Lucknow, Dec 22 (UNI) The Uttar Pradesh Police today said a major breakthrough had been made in the May 22 Gorakhpur serial blasts and the November 23 district court cycle blasts in the state with the arrest of two alleged militants of the Bangladesh-based Harkat-ul-Jehad Islami (HuJI) terrorist group, including their logistics wing commander.
The two, including a madrasa teacher and a Unani doctor were arrested early today from near a railway station in neighbouring Barabanki district.
One of those arrested was identified as Dr Mohd Tariq Kasmi, a practicing Unani medicine doctor and head of HuJI's 'intizami' (logistics) wing of UP. ''Without his approval, no blast could take place...he had the authority to shoot any member disobeying his orders or jumping the brief,'' said Additional Director General of police (Crime/Law and Order and STF) Brij Lal.
The other arrested Was identified as Khalid Mujahid, who is a teacher at a Jaunpur-based madarasa.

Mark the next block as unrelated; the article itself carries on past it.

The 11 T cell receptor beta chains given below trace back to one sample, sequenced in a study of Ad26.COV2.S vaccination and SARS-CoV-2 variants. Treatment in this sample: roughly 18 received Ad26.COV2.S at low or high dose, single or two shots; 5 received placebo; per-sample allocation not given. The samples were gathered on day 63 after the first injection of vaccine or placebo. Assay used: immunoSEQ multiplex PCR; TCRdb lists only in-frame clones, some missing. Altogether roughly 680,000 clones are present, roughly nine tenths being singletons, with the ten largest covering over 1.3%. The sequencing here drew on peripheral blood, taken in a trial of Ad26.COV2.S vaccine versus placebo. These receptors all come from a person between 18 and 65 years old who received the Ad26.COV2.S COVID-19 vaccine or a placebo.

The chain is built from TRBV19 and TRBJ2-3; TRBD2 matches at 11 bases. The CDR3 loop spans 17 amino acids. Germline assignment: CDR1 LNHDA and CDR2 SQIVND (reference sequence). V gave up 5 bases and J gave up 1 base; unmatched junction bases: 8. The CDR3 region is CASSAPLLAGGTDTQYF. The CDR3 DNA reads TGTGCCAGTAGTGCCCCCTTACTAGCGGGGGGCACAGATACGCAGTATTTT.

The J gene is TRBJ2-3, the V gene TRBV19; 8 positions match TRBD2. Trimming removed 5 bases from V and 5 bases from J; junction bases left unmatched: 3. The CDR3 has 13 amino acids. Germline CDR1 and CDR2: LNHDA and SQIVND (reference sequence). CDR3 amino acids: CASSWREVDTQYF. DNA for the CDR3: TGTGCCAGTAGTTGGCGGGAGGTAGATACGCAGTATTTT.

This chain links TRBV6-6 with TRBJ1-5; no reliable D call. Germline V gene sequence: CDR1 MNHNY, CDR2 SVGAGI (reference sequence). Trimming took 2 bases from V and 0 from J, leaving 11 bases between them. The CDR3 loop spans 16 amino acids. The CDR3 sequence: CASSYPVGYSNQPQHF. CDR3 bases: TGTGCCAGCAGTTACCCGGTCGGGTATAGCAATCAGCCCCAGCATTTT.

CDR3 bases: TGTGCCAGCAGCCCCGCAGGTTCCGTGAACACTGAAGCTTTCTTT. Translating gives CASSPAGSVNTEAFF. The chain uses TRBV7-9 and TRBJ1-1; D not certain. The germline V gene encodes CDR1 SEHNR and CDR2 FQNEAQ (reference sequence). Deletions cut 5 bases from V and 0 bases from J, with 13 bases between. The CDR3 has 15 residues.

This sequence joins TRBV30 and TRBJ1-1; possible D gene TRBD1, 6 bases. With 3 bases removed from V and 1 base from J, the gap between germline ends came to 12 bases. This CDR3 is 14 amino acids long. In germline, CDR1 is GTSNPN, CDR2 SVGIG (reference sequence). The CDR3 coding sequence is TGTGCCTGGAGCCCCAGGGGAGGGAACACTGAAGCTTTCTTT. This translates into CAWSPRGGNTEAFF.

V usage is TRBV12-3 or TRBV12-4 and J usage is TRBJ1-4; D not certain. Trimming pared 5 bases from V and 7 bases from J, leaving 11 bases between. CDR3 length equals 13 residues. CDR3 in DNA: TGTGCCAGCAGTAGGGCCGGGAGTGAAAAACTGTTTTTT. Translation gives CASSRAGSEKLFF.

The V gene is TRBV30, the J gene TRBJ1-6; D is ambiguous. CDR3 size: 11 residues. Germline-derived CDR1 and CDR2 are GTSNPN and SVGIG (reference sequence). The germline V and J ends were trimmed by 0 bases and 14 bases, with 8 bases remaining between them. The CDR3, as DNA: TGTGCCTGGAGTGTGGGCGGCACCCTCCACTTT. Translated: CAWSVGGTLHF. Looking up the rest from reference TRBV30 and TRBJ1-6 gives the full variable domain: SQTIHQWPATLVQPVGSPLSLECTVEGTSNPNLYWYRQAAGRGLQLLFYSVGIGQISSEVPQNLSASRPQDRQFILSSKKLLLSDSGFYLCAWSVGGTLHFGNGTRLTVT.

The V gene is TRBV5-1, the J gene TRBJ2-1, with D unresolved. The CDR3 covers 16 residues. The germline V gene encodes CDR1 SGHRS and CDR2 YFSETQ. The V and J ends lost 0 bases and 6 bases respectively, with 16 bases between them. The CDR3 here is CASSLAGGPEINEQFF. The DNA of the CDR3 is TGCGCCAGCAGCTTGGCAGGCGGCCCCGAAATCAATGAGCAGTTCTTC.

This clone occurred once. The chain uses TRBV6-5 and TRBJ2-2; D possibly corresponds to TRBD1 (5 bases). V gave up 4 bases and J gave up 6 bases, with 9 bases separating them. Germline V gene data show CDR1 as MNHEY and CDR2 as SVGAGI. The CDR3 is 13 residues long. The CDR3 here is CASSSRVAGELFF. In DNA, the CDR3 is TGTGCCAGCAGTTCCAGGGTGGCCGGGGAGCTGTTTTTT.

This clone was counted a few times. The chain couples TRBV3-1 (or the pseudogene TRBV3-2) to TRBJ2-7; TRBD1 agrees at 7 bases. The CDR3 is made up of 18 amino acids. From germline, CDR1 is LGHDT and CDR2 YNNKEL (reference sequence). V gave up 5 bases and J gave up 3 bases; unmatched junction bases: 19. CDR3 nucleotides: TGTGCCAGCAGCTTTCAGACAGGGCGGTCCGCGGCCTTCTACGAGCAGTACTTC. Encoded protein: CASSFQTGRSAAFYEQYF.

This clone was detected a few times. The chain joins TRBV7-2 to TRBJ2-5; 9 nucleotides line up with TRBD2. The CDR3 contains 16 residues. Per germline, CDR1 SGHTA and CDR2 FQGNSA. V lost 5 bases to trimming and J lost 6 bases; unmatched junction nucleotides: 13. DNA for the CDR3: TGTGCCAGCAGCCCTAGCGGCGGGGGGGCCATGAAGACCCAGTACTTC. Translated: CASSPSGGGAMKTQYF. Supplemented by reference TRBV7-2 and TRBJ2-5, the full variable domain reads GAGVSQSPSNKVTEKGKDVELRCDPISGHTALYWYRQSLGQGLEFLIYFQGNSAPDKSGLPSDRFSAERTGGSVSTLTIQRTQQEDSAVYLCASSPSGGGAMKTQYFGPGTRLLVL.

''The May 22, 2007 Gorakhpur serial blasts were planned in 2006.
The blasts were to take place in December, 2006, but the arrest of their leader Khalid Kashmiri forced HuJI to postpone the terrort act to May, 2007,'' said Mr Lal.
The November 23 cycle blasts in civil courts in Faizabad, Varanasi and Lucknow, which claimed 13 lives, were finalised on November 17. Four HuJI militants had gathered at the house of Tariq in Azamgarh district. A terrorist, identified as Mukhtar alias Raju who had come from Bangladesh, assembled the Improvised Explosive Devices (IEDs) from material smuggled from Bangladesh in Varanasi.
With the help of local sources, the terroists bought cycles and placed the bags containing IEDs at the various court premises on November 23.
''Yes, the attacks on terror accused by lawyers in courts during their appearances was one of the reasons to target courts,'' added Mr Lal.
About 1.50 kg of RDX, six detonators, three cell phones and nine 'Super Power 90 ' ammonium nitrate rods were recovered from the two.
The near simultaneous November 23 bomb blasts rocked three cities of Lucknow, Varanasi and Faizabad, killing 13 people, some of them lawyers, and left over 70 others injured. Six low-intensity bombs -- three in Varanasi, two in Faizabad and one in Lucknow -- were planted on cycles.